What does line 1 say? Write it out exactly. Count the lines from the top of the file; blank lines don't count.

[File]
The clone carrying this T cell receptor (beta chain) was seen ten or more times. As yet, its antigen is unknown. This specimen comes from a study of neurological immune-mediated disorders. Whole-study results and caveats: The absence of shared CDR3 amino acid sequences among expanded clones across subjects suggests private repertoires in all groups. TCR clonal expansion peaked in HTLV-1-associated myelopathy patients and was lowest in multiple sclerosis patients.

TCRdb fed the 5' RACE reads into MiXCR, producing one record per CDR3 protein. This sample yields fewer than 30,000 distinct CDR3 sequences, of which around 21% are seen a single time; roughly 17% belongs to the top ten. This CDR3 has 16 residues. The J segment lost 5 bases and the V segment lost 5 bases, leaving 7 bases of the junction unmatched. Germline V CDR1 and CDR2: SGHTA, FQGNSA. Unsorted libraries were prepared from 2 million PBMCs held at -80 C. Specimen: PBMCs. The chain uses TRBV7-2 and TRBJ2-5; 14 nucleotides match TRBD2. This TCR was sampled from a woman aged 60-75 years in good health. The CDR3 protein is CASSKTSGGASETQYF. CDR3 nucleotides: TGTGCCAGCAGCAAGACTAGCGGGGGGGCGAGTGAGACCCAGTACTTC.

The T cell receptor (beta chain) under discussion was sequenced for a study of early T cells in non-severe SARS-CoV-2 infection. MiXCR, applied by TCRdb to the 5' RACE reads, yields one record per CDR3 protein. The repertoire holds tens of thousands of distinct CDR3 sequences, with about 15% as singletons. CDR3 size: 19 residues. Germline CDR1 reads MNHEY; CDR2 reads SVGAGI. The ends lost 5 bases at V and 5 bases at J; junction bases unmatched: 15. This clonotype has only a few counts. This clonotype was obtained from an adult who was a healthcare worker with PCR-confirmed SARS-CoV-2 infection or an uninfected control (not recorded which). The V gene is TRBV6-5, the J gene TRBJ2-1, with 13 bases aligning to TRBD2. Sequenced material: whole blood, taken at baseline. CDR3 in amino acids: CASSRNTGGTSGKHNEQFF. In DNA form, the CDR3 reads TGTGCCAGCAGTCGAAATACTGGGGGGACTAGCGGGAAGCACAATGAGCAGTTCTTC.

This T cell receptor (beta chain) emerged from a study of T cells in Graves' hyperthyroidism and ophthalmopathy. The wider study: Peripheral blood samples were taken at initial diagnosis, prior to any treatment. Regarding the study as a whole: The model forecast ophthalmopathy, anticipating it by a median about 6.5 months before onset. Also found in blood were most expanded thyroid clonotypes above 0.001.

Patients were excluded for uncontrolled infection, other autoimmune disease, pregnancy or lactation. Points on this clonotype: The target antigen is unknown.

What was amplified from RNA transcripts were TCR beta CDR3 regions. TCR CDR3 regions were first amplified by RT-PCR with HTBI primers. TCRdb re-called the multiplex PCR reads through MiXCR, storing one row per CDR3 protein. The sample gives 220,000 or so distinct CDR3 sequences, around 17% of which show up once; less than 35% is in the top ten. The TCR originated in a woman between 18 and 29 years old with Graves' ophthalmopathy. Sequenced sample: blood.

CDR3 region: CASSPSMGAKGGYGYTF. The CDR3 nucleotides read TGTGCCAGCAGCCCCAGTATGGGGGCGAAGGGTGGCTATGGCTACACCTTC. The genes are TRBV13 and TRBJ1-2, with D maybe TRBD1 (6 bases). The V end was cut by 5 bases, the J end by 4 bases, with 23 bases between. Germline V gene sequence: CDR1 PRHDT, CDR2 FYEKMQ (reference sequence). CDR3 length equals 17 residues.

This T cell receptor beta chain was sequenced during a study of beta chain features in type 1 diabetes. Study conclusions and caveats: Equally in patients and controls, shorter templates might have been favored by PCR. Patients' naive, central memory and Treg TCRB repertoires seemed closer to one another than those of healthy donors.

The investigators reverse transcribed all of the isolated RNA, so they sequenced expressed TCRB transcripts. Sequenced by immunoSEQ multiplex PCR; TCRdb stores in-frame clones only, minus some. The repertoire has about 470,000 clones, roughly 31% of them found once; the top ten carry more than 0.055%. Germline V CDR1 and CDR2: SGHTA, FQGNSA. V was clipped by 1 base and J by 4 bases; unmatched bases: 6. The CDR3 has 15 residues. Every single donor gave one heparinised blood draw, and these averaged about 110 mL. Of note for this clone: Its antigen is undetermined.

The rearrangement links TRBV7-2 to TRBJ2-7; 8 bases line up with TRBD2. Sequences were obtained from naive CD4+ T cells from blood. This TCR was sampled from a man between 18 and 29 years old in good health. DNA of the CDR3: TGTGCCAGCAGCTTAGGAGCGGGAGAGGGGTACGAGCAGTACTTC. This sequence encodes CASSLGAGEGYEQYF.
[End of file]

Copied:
The clone carrying this T cell receptor (beta chain) was seen ten or more times. As yet, its antigen is unknown. This specimen comes from a study of neurological immune-mediated disorders. Whole-study results and caveats: The absence of shared CDR3 amino acid sequences among expanded clones across subjects suggests private repertoires in all groups. TCR clonal expansion peaked in HTLV-1-associated myelopathy patients and was lowest in multiple sclerosis patients.